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Spring 2020 Colloquium Series: Alex E. Chávez

2-21-20 Chavez

Chávez Verses and Flows: Migrant Lives and the Sounds of Crossing

Alex E. Chávez
Nancy O’Neill Assistant Professor of Anthropology, University of Notre Dame

ABSTRACT
In his award-winning book Sounds of Crossing: Music, Migration, and the Aural Poetics of Huapango Arribeño (Duke 2017), Dr. Alex E. Chávez explores the contemporary politics of Mexican migrant cultural expression manifest in the sounds and aural poetics of huapango arribeño, a musical genre originating from north-central Mexico. In this presentation, he draws on this work to address how Mexican migrants voice desires of recognition and connection through performance, and the politics such desires attain amidst the transnational context of migrant deportability. As a researcher, artist, and participant, Chávez has consistently crossed the boundary between scholar and performer in the realms of academic research and publicly engaged work as a musician and producer. In this presentation, he draws on these experiences to address the politics of his intellectual and creative work and how he engages both to theorize around the political efficacy of sound-based practices, the “voice,” and the disciplinary futures of borderlands anthropology.

Friday, February 21, 2020
4:15-6:15 PM | room C415A
The Graduate Center | 365 Fifth Ave.

gc.cuny.edu/anthropology

Spring 2020 Colloquium Series: Feb. 7 Nina Glick Schiller

2-7-20 Schiller

Dispossession: A Conjunctural Analysis

Nina Glick Schiller, Max Planck Institute for Social Anthropology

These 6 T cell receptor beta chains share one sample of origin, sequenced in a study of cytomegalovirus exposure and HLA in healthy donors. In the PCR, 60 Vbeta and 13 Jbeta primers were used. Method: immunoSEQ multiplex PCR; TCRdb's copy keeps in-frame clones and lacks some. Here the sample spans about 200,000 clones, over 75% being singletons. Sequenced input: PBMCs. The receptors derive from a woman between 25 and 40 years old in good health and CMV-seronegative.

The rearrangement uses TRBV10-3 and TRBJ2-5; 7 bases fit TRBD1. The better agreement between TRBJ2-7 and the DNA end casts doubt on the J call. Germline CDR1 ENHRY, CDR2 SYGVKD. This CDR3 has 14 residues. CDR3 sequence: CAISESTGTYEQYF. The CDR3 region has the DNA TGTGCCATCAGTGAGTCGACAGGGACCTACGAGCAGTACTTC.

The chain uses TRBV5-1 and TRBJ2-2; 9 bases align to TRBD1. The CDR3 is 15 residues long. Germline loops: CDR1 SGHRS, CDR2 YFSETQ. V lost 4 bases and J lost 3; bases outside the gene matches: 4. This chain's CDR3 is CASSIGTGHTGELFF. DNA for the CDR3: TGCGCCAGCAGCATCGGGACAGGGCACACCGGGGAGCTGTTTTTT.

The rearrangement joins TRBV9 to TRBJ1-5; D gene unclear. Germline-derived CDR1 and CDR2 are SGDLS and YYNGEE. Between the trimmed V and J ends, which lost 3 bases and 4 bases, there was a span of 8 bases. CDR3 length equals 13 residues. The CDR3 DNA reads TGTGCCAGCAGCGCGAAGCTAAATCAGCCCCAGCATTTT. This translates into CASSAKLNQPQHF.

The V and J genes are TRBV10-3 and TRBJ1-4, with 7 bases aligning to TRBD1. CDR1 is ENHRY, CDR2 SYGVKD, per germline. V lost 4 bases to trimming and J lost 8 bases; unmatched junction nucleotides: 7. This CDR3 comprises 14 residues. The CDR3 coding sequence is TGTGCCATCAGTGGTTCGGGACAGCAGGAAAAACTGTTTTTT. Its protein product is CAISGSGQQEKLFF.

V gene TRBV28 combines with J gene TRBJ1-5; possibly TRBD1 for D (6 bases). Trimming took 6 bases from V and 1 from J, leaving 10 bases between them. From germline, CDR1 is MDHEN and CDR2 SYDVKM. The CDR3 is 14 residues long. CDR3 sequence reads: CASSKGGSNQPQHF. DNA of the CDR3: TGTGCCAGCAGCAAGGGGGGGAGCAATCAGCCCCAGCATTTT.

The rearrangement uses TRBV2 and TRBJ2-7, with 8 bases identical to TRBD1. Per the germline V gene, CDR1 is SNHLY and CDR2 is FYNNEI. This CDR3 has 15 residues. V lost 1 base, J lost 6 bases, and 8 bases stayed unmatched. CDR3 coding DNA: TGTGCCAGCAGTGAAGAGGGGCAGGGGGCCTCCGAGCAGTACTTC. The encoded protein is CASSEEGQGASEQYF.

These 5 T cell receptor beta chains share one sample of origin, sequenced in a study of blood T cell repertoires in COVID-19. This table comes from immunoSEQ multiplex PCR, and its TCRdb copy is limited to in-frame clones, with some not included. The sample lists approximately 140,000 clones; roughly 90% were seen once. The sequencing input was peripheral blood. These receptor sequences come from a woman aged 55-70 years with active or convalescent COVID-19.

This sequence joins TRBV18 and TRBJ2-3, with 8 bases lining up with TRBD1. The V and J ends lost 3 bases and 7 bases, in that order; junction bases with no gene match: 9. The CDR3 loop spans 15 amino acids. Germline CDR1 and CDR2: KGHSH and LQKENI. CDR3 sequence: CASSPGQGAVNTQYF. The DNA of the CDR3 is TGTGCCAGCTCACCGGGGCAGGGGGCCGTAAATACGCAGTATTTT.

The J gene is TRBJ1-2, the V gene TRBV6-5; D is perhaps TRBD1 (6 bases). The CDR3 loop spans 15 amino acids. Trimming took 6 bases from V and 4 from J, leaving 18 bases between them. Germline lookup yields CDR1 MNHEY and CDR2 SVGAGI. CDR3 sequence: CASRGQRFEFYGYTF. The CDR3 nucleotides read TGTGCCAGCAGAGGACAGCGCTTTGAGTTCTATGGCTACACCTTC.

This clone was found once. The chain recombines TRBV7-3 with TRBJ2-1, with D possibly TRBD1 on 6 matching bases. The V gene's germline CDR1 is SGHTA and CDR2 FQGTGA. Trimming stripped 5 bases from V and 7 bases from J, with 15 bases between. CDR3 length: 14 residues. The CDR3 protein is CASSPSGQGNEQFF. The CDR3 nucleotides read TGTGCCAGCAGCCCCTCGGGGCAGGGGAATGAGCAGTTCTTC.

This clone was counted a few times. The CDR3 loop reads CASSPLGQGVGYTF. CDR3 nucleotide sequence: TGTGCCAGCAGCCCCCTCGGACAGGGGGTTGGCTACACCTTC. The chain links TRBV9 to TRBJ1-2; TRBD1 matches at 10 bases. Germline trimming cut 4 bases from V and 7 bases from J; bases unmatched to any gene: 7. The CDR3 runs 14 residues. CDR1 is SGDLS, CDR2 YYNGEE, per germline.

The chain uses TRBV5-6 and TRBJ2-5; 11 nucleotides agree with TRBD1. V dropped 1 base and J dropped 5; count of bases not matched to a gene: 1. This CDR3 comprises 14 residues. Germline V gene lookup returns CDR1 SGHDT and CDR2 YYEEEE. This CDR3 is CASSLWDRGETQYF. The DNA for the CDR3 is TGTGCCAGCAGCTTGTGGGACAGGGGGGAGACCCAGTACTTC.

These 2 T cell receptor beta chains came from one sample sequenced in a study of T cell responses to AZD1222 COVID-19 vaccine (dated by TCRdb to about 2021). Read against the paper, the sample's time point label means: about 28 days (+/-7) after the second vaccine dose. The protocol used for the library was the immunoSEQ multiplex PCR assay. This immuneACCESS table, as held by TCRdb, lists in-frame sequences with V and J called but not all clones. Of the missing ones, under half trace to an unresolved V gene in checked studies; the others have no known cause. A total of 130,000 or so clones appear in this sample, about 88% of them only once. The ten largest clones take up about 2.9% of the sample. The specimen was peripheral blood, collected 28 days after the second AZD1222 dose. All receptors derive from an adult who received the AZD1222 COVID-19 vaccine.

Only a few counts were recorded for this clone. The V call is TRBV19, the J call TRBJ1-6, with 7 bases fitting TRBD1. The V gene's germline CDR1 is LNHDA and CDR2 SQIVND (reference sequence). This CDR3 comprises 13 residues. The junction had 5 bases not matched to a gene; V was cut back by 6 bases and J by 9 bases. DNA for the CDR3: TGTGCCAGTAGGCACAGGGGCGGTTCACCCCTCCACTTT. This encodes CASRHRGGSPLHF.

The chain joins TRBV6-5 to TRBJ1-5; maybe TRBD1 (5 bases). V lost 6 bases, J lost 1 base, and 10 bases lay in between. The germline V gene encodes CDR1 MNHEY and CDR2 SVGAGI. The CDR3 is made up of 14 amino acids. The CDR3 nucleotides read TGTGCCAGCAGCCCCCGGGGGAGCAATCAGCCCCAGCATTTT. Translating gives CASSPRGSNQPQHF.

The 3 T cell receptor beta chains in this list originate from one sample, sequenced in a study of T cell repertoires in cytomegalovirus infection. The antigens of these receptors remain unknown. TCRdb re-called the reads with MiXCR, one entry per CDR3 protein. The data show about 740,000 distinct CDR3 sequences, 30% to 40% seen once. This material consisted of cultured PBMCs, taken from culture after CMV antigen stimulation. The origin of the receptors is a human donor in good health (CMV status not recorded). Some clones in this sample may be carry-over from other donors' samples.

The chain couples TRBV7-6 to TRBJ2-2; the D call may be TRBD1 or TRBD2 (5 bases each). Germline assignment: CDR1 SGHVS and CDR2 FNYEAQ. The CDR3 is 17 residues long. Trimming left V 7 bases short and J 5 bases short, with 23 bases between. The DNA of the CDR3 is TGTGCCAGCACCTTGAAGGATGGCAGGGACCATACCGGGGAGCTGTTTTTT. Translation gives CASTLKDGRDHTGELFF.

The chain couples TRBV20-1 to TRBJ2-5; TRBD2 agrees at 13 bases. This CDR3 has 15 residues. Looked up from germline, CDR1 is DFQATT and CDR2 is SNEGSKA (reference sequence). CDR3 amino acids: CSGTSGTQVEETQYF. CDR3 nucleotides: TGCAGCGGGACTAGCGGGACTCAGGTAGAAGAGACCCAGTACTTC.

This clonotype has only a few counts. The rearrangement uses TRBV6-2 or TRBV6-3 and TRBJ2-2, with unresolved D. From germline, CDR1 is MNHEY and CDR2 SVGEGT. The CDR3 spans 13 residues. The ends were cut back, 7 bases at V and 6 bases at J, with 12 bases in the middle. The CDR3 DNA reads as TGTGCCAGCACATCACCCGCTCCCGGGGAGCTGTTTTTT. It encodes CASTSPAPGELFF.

Abstract: Analyses of emerging processes of capital accumulation through dispossession can illuminate both ethnographic research and struggles to build inclusive movements for social justice at a global conjunctural moment of racist authoritarianism and the rise of a neo-fascist “right’.  After examining the current moment and debates about the nature and contemporary significance of accumulation by dispossession, I link these debates to the anthropology of migration, cities, and social movements.

Welcoming new faculty member Professor Christopher Loperena to the Anthropology Department!

Picture of Christopher LoperenaPh.D., University of Texas at Austin

Loperena’s research examines indigenous and black struggles for territorial autonomy in Central America, ethicality and subject formation, and the socio-spatial politics of economic development. In addition to his current book project, A Fragmented Paradise: Anti-Blackness and the Limits of Progress in Post-Coup Honduras, he is co-editing a themed issue on the role of cultural evidence in the adjudication of indigenous rights. He joins The Graduate Center from the University of San Francisco, where he was an assistant professor of International Studies.

https://www.gc.cuny.edu/Faculty/Core-Bios/Christopher-Loperena